GAO identified five important lessons from the experience of the WTC health programs that could help with the development of responder health programs in the event of a future disaster. First, registering all responders during a response to a disaster could improve implementation of screening and monitoring services. Second, designing and implementing screening and monitoring programs that foster the ability to conduct epidemiologic research could improve the understanding of health effects experienced by responders and help determine the need for ongoing monitoring. Third, providing timely mental health screening and monitoring that is integrated with physical health screening and monitoring could improve the ability to accurately diagnose physical and mental health conditions and prevent more serious mental health conditions from developing. Fourth, including a treatment referral process in screening and monitoring programs could improve the ability of responders to gain access to needed treatment. Fifth, making comparable services available to all responders, regardless of their employer or geographic location, could ensure more equitable access to services for responders and help ensure that data collected about responders' health are consistent and comprehensive. HHS has taken steps to facilitate responder registration, but has not developed a department-level plan for responder health programs. HHS's Agency for Toxic Substances and Disease Registry has developed a survey instrument that state and local entities can adopt to register responders and other individuals exposed to a disaster. In a separate effort, HHS's Office of the Assistant Secretary for Preparedness and Response is taking steps to establish a system to register HHS employees and other federal public health and medical personnel who are deployed to a disaster, but it has not completed this effort. HHS has not developed a department-level plan for designing and implementing responder health programs that incorporates the five lessons from the WTC health programs. As a result, HHS has not indicated whether its policies and actions following a disaster or emergency would apply these lessons. Another consequence of not having a plan is that HHS has not described its components' roles and responsibilities for designing and implementing responder health programs. It has not identified which HHS components would be involved in responder health programs, which component would take the lead, how the expertise of various components would be used, or how efforts would be coordinated. In the absence of a department-level plan, HHS's National Institute for Occupational Safety and Health developed a proposal in February 2008 for a project to develop strategies to ensure responder safety and health. While GAO concluded that this proposal is a step in the right direction for addressing responder health issues, it noted that the proposal does not fully address the lessons that have been identified from the WTC health programs.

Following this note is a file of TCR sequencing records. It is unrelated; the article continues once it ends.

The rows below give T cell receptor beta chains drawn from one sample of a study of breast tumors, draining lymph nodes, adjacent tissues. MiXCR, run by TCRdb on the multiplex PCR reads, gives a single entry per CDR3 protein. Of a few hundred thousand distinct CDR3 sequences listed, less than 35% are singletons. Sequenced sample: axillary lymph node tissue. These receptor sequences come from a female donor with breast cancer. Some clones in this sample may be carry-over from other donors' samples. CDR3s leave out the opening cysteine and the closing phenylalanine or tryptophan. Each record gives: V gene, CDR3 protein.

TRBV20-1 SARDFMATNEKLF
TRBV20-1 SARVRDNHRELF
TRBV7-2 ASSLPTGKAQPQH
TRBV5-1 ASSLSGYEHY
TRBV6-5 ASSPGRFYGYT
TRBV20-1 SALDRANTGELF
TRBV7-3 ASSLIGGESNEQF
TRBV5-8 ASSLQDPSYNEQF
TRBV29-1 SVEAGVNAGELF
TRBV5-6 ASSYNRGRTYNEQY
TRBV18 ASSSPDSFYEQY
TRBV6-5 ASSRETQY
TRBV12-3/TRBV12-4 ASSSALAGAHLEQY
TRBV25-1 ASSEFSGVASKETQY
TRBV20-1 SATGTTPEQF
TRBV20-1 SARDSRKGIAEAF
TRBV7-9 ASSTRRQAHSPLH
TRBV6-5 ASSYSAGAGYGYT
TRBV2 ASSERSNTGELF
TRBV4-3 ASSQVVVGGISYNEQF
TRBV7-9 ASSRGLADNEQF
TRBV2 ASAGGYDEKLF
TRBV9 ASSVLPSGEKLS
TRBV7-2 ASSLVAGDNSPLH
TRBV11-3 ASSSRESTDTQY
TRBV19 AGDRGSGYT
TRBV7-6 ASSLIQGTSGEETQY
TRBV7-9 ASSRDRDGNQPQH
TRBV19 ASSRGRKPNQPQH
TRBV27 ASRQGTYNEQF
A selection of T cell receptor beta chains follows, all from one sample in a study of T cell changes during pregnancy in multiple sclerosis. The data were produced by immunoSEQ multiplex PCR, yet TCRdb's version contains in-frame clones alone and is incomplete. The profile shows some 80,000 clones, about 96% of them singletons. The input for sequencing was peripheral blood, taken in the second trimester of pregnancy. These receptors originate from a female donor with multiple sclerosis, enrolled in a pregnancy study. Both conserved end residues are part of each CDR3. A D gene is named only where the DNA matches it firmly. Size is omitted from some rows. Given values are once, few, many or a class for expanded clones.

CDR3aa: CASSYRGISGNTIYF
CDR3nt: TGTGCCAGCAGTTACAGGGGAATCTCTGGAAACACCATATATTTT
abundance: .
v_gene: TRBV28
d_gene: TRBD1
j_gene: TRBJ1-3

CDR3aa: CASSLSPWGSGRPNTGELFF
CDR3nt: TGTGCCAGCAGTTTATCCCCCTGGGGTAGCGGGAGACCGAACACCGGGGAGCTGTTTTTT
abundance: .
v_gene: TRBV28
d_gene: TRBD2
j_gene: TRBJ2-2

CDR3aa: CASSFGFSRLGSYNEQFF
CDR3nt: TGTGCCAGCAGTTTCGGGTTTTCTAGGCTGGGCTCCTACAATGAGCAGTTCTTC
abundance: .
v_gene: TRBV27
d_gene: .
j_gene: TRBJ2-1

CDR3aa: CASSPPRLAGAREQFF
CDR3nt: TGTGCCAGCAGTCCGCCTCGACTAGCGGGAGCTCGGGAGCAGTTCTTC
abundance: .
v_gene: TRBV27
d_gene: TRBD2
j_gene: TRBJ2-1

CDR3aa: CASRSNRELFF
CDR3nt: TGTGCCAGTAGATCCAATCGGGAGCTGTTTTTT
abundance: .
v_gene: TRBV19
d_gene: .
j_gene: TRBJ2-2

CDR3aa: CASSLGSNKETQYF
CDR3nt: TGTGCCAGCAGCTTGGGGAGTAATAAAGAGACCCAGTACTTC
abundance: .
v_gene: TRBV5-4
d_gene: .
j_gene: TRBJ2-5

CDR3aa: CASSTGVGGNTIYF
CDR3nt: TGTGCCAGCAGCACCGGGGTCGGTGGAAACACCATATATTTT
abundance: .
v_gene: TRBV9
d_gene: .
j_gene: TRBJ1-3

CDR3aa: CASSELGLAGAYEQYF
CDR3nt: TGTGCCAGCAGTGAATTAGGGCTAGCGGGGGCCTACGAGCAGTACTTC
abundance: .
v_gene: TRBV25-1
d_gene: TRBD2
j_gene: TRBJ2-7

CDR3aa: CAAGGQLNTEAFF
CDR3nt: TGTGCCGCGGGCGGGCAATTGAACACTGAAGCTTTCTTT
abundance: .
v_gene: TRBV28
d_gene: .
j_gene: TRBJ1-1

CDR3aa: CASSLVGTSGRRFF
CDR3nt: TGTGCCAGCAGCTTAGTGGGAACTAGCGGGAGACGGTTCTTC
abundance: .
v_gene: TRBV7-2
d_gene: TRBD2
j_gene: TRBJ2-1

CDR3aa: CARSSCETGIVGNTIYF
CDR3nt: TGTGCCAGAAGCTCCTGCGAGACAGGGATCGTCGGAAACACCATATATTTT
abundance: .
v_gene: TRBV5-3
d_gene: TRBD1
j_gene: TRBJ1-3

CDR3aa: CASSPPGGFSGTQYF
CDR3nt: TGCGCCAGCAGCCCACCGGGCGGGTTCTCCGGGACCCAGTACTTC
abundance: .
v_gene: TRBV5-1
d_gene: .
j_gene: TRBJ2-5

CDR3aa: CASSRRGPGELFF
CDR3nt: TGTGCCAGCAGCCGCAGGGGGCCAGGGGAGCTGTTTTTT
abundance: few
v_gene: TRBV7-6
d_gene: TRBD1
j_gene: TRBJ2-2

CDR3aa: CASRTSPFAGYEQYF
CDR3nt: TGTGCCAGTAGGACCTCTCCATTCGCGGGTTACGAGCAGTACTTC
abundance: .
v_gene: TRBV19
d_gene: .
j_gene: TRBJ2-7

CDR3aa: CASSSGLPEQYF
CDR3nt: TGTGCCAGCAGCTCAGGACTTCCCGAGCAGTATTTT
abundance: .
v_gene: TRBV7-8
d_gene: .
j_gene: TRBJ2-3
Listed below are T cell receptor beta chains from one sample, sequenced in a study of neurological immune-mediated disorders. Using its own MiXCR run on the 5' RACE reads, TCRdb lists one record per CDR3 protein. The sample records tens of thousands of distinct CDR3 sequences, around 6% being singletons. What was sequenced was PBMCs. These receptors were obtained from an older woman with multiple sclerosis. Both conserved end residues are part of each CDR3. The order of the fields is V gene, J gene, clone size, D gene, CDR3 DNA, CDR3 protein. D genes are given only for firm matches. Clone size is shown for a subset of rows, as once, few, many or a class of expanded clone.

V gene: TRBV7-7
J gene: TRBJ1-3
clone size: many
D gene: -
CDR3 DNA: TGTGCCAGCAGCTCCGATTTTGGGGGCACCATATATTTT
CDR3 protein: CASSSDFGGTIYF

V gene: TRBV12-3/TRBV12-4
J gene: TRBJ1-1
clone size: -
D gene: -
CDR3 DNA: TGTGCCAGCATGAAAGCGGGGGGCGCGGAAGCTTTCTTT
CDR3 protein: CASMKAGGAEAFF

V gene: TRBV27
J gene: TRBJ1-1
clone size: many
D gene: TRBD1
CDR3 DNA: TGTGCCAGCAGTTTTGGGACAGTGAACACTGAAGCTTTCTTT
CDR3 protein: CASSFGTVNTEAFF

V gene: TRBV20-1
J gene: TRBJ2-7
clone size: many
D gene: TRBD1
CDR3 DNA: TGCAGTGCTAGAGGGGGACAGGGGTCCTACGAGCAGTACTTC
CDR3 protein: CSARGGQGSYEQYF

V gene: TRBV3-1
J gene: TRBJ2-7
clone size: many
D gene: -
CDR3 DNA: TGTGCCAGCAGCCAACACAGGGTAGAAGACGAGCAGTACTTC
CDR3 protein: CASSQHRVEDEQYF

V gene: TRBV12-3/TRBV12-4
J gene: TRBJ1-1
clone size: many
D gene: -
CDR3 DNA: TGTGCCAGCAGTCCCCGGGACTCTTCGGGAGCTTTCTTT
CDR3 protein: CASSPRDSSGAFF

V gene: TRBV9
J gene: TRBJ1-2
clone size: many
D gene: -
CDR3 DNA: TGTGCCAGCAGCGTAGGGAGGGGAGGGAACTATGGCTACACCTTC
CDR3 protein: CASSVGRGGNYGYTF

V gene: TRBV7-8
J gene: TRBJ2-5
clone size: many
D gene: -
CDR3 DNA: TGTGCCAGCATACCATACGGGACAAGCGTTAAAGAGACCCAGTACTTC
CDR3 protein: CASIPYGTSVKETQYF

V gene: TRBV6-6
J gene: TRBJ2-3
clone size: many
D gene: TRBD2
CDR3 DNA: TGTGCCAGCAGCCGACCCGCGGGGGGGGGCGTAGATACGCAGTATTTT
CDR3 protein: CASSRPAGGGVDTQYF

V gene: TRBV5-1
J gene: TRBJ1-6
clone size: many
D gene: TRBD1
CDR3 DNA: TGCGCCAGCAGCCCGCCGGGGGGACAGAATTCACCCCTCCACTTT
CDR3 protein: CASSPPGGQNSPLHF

Status Legend: